The Committee on Claims, to whom was referred the bill (S. 279) to extend the time for the refunding of certain taxes erroneously collected from certain building and loan associations, having considered the same, report thereon with the recommendation that it do pass.

This bíll has been approved by the Senate and its purpose, and facts concerning it, are fully set forth in the report of the Senate Committee on Claims.

(S. Rept. No. 572, 73d Cong., 2d sess.)

The Committee on Claims, to whom was referred the bill (S. 2816) to extend the time for the refunding of certain taxes erroneously collected from certain building and loan associations, having considered the same, report favorably thereon with the recommendation that the bill do pass without amendment.

The bill provides that claims for the refunding of any taxes erroneously or illegally assessed or collected from any building and loan association, or savings, and loan association, under the provisions of section 231, paragraph 4, of the Revenue Acts of 1918 to 1926, both inclusive, may be presented to the Commissioner of Internal Revenue not later than 6 months after the passage of this act, and the Commissioner of Internal Revenue is authorized and directed to receive, consider, and determine, in accordance with law but without regard to any statute of limitations, such claims as may have been presented heretofore and not allowed and such claims as may be presented within the period above named, when and where and only when it be found and determined that such taxes were collected upon the erroneous interpretation of the law passed upon and condemned by the United States Supreme Court in the decision rendered in the case of the United States v. Cambridge Loan & Building Co., reported in 278 United States Supreme Court Reports, page 55: Provided, That no interest shall be allowed on any of these claims.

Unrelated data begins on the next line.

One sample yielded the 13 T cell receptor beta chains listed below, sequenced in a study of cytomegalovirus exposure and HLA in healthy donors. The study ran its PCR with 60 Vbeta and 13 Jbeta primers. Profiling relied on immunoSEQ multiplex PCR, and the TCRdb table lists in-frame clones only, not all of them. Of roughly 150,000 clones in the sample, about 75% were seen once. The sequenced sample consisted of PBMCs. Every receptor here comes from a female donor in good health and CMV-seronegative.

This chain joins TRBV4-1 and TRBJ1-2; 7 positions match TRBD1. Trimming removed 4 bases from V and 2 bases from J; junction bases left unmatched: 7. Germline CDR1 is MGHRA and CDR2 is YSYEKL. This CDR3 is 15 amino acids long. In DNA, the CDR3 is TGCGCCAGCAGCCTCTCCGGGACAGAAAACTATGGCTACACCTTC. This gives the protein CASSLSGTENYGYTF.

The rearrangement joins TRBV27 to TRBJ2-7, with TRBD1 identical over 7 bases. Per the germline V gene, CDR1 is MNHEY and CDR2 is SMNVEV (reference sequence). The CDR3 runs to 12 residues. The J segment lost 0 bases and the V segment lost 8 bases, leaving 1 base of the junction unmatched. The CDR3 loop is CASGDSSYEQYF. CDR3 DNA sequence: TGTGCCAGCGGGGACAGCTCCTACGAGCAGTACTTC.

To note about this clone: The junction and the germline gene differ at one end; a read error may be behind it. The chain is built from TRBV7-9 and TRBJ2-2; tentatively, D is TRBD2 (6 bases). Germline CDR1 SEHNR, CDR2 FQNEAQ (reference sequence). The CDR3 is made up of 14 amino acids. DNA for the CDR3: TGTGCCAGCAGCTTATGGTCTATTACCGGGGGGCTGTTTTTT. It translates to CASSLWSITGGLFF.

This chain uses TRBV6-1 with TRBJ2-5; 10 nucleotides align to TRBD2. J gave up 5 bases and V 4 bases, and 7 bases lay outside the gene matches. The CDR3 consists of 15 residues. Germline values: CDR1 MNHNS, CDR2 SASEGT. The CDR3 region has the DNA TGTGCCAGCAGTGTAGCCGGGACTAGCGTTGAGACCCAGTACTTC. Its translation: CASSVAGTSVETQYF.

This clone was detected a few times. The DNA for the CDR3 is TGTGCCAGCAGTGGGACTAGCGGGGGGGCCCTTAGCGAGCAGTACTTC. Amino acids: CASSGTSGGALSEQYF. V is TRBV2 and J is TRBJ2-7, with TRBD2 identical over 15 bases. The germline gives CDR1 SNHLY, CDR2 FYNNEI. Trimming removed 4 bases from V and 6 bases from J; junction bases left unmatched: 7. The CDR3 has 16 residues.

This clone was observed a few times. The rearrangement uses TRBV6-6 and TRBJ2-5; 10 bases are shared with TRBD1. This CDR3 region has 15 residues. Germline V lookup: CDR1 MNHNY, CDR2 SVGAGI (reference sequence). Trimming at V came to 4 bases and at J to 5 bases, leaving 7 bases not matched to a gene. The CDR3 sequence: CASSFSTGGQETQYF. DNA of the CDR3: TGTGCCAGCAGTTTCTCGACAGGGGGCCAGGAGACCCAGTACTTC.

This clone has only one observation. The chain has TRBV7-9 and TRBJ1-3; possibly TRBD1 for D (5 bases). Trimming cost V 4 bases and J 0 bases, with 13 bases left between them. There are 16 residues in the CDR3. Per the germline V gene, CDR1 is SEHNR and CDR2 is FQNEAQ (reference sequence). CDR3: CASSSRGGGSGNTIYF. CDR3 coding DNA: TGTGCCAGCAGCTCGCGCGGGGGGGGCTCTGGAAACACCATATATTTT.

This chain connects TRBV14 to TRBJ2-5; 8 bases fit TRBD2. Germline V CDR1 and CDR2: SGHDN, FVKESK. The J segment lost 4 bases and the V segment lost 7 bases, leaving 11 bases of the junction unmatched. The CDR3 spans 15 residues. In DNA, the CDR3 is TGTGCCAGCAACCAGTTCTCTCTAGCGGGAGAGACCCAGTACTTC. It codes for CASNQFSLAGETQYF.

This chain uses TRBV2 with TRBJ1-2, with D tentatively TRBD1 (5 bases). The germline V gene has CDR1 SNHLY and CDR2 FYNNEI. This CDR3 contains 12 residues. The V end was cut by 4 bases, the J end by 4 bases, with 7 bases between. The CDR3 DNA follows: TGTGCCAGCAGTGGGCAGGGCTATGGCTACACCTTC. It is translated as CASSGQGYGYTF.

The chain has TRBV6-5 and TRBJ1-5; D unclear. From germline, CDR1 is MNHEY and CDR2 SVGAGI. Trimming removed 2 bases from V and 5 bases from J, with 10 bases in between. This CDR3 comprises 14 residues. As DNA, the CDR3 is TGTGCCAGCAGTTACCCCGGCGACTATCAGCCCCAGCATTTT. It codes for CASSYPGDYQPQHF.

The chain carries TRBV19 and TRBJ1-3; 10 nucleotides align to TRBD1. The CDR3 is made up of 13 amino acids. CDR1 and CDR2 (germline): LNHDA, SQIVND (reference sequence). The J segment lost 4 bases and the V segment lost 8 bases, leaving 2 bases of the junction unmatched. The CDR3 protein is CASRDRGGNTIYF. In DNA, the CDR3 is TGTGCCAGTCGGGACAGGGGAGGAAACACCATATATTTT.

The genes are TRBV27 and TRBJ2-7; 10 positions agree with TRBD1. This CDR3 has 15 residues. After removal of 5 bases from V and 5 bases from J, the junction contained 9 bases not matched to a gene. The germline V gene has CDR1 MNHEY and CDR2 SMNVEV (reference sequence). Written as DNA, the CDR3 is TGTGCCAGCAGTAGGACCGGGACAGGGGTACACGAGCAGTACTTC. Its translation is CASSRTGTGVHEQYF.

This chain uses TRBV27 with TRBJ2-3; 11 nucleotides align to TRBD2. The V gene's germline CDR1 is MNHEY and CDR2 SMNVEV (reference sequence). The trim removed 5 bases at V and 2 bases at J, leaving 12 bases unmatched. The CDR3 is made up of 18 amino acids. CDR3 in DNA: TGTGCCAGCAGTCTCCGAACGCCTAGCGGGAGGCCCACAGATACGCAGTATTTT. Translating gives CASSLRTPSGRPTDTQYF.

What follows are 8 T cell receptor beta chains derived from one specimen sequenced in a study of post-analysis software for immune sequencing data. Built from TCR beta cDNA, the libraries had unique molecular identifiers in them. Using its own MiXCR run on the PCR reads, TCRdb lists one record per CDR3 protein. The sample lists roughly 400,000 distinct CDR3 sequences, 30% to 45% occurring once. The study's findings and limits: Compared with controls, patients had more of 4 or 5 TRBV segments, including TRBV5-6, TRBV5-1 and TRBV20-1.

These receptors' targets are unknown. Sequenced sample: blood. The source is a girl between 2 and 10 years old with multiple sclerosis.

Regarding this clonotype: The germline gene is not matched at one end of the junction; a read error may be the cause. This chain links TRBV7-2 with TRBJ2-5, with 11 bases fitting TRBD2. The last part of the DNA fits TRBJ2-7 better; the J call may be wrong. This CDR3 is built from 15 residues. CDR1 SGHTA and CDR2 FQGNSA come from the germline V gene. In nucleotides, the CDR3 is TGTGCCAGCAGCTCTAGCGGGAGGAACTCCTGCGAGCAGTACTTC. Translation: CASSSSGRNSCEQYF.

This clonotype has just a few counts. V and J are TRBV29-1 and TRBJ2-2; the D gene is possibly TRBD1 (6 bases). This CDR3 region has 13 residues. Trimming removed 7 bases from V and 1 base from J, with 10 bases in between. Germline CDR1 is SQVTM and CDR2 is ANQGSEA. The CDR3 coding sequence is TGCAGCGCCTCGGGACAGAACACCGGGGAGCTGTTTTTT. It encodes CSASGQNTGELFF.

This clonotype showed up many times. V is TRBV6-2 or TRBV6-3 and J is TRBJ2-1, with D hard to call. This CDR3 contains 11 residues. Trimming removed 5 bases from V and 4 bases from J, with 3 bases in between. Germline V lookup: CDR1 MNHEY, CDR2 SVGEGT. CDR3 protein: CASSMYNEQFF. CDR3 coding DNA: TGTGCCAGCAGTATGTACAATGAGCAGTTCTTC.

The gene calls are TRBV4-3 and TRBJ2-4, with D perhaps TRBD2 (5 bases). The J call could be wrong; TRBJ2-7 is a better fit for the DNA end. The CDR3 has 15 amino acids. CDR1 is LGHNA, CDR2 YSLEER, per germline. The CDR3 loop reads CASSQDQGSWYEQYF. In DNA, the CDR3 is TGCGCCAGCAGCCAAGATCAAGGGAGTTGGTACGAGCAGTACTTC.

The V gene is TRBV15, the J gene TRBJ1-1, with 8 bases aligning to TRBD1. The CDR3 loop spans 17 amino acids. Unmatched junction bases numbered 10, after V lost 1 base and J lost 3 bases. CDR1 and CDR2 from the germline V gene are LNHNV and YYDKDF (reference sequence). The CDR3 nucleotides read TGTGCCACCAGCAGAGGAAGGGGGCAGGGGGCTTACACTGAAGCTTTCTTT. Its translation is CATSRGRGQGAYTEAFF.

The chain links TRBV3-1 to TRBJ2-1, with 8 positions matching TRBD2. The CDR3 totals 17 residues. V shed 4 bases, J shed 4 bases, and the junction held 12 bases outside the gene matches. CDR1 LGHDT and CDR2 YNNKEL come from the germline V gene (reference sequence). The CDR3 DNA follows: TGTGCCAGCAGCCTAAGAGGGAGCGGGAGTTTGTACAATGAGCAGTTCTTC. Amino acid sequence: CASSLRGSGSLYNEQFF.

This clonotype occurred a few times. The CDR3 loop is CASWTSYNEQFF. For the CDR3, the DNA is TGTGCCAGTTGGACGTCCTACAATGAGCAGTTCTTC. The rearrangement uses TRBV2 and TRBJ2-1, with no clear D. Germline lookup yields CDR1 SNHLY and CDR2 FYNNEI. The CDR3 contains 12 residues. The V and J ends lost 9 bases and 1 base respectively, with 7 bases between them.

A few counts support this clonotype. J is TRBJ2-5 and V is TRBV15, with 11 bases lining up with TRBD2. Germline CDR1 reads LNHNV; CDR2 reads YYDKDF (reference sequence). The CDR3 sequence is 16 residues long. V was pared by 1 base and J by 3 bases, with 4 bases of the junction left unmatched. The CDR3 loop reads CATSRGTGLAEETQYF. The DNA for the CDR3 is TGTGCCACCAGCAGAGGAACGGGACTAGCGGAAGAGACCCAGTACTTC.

There are approximately 30 building and loan associations affected by this bill located in the States of California, Delaware, Idaho, Indiana, Kansas, New York, Ohio, Pennsylvania, Utah, and 'Virginia. "The amount involved will not exceed $80,000.

Since August 5, 1861, Congress has passed 20 revenue acts and building and loan associations have been one of the classes of corporations that have been exempted by all 20.

No attempt was made by the Commissioner of Internal Revenue to tax any building and loan association from 1861 (the date of the first revenue act) until after the passage of the Revenue Act of August 5, 1909, when exemption was denied to a number of them and some were required to pay the tax. Test suits were brought in the Federal courts; and their decisions completely reversed the rulings of the Commissioner. As a result, refunds had to be made to these associations. As the state of limitations on refunds had run against many associations, Congress passed a private bill, approved February 26, 1917 (Senate bill 5672 by Mr. Broussard), making provisions for a refund of these taxes which had been illegally collected.

In Senate Committee Report No. 384, Sixty-fourth Congress, first session, reporting Senate bill 5672, the following statement was made:

"In view of the decisions by the United States courts made as late as May 11, 1914, and in view of the act exempting domestic building associations, the Commissioner of Internal Revenue concluded that the exaction of the tax was improper and made a refund of so much of the tax as was not barred under the Revised Statutes.

“At the time of the adjudication of the questions involved by the courts, the statute had run against the recovery of a portion of the tax, and therefore the only hope for relief is by a special act of Congress.